I am very familiar with the lone individual who is responsible for not allowing state legislatures to impose term limits on members of the U.S. Congress. This individual was my constitutional law professor while I was in law school in the school year of 1985 to 1986. For three hours a week, for a whole year, he was my professor. In law school there is much more personal interaction with professor and student than in any other type of teaching situation. I know this individual was very partial to politicians. His father was a career politician, as well as a very well known lawyer in the Sacramento, California, area. Until 1967, California had a part-time legislature, as Montana still has today. This individual's father was a Republican and was well acquainted with Ronald Reagan when he was governor of California. It was Reagan's suggestion to President Ford that paved the way for my law professor to become a justice on the 9th Circuit Court of Appeals.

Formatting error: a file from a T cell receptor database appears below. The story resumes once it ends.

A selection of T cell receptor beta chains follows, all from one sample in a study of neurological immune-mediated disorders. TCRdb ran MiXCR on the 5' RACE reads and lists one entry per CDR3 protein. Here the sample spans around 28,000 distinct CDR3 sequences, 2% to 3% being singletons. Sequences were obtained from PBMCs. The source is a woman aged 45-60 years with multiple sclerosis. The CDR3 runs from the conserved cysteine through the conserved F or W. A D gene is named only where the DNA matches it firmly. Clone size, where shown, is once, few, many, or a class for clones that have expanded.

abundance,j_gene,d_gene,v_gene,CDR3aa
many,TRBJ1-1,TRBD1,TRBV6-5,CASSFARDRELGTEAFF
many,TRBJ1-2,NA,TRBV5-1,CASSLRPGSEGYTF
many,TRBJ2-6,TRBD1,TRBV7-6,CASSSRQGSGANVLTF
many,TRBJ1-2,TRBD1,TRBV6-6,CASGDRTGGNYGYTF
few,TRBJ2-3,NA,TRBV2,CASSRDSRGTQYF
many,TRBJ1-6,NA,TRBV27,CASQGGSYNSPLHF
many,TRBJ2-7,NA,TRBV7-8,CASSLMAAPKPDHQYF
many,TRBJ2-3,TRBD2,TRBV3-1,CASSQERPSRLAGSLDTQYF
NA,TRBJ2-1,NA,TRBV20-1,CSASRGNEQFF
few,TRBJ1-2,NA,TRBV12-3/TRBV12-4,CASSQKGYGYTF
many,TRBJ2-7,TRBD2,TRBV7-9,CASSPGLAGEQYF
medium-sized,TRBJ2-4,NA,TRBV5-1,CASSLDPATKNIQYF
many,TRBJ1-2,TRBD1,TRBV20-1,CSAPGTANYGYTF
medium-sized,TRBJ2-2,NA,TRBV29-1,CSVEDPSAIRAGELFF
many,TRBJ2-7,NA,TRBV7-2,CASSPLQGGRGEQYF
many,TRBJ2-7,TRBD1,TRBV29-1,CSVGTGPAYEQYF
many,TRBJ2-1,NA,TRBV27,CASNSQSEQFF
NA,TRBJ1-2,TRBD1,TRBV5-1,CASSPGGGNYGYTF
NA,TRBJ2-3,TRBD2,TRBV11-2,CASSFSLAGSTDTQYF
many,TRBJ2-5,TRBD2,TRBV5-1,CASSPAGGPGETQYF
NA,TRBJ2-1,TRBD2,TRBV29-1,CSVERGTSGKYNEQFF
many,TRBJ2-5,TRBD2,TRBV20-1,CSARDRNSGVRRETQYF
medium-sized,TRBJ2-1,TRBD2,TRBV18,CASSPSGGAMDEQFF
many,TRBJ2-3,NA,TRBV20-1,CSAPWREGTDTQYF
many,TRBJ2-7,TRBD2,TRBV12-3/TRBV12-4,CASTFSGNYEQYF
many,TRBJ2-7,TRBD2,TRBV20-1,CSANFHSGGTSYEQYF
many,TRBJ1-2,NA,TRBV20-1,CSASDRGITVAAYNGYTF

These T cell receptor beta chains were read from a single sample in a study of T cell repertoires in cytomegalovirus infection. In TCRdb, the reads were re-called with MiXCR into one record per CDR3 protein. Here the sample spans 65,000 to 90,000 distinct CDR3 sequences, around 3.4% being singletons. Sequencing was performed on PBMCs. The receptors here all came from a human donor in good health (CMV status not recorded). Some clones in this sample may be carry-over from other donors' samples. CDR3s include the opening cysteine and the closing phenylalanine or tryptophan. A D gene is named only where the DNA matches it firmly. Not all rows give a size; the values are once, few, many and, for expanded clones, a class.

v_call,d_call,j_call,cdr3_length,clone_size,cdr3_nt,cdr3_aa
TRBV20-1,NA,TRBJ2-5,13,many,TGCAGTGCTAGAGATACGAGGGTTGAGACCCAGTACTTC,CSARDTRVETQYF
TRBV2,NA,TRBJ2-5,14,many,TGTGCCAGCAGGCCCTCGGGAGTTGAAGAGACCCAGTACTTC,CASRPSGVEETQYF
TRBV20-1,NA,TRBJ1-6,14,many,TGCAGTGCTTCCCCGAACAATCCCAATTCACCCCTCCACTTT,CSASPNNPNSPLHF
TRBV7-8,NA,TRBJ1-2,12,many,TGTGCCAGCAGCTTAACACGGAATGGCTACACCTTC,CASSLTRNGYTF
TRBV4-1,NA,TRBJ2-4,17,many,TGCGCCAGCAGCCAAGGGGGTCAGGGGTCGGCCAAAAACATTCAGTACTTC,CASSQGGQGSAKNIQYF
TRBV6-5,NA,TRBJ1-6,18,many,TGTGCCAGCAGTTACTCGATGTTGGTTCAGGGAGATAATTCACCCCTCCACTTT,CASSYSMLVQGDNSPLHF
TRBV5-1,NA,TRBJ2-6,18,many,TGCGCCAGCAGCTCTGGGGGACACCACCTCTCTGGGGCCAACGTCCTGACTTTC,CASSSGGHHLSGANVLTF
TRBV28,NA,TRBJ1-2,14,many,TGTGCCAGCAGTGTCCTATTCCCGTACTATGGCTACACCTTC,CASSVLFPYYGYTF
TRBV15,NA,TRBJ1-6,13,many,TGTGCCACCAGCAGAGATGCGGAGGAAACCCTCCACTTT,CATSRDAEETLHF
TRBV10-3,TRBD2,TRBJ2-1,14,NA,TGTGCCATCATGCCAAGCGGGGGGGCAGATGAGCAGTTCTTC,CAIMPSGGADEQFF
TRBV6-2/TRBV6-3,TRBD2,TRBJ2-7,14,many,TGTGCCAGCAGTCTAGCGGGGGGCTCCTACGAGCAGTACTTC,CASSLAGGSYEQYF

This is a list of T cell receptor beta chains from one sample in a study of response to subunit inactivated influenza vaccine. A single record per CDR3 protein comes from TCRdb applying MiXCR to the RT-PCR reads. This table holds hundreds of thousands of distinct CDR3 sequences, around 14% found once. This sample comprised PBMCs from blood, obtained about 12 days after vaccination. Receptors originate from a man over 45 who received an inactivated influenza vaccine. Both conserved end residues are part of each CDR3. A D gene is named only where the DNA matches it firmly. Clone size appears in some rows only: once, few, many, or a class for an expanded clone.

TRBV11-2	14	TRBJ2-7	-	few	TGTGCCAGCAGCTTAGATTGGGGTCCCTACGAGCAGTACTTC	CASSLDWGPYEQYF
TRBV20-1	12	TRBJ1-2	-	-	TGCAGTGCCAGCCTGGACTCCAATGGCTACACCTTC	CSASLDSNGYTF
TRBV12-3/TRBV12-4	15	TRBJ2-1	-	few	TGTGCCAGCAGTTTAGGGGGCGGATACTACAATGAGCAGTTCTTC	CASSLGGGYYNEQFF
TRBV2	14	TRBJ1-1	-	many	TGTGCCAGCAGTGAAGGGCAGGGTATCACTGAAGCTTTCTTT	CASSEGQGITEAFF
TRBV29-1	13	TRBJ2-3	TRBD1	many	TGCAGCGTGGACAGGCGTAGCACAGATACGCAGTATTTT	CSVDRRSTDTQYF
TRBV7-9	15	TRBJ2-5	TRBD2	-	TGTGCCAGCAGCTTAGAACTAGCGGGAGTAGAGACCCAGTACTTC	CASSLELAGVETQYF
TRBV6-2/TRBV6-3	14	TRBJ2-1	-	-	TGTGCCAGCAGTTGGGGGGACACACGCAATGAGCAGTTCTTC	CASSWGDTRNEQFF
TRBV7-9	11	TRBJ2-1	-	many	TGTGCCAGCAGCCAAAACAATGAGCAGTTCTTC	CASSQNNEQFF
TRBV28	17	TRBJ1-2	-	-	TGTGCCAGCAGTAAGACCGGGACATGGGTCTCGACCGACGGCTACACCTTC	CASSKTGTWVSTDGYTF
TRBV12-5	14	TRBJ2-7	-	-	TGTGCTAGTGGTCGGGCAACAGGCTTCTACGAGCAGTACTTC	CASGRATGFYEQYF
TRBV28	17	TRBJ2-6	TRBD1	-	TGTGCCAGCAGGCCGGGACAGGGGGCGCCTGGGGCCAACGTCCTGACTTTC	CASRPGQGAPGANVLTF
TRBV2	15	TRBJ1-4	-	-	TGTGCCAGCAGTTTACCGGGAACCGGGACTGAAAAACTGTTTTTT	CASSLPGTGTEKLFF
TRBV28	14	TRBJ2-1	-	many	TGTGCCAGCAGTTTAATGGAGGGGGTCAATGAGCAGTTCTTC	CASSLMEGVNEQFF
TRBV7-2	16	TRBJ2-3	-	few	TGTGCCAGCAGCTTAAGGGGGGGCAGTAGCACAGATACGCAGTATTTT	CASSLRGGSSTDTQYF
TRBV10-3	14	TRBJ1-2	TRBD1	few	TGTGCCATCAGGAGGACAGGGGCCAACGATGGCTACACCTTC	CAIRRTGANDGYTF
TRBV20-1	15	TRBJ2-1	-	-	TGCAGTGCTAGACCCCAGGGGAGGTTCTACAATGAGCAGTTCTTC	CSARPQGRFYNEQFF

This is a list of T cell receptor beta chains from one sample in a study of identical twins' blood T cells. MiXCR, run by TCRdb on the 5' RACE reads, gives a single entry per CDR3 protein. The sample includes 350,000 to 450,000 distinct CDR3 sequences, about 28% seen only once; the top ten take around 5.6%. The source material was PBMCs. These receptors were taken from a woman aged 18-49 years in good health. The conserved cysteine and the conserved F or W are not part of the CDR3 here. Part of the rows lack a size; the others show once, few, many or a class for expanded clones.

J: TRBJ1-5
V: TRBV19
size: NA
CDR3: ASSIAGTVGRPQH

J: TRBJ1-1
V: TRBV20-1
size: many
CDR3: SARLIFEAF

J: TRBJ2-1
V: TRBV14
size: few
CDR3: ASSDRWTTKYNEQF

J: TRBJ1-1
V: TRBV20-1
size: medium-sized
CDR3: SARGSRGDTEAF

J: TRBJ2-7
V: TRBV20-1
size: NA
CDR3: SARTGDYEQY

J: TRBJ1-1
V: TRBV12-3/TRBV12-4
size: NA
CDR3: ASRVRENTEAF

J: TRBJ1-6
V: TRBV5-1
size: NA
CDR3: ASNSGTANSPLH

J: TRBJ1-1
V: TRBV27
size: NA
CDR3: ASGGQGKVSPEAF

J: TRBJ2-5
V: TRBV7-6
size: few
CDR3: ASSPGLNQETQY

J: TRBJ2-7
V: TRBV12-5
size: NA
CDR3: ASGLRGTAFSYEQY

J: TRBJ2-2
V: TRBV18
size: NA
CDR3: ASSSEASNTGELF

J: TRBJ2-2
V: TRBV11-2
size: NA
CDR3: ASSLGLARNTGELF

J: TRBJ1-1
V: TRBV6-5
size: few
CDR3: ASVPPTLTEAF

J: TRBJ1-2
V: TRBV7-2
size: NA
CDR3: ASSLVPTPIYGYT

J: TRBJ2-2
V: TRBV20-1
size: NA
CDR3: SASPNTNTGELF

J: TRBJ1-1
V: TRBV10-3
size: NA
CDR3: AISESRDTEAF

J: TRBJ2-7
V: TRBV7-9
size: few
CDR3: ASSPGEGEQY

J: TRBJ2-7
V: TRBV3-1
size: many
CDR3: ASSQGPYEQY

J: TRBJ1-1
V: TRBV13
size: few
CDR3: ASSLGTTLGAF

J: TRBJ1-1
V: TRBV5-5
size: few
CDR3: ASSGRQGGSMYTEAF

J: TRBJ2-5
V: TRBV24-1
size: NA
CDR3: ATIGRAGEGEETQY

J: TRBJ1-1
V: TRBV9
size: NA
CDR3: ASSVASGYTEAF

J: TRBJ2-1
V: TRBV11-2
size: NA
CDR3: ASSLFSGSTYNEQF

Of course, the person I am talking about is Anthony Kennedy. Whether or not a state legislature can impose term limits on U.S. Congress members was the issue before the court in 1995 in the case of U.S. Term Limits, Inc. vs. Thornton, a case that originated in Arkansas. In a five-to-four decision the court declared the state law imposing term limits on U.S. congressional members unconstitutional. Anthony Kennedy joined the liberals on the court in this decision. Anthony Scalia and the other conservatives dissented. I believe Kennedy was quite biased in favor of career politicians. I remember he mentioned several times that he participated in the state legislature somewhat like a page boy, or something like that. For those who like to know the rest of the story — there it is!
Dr. W. David Herbert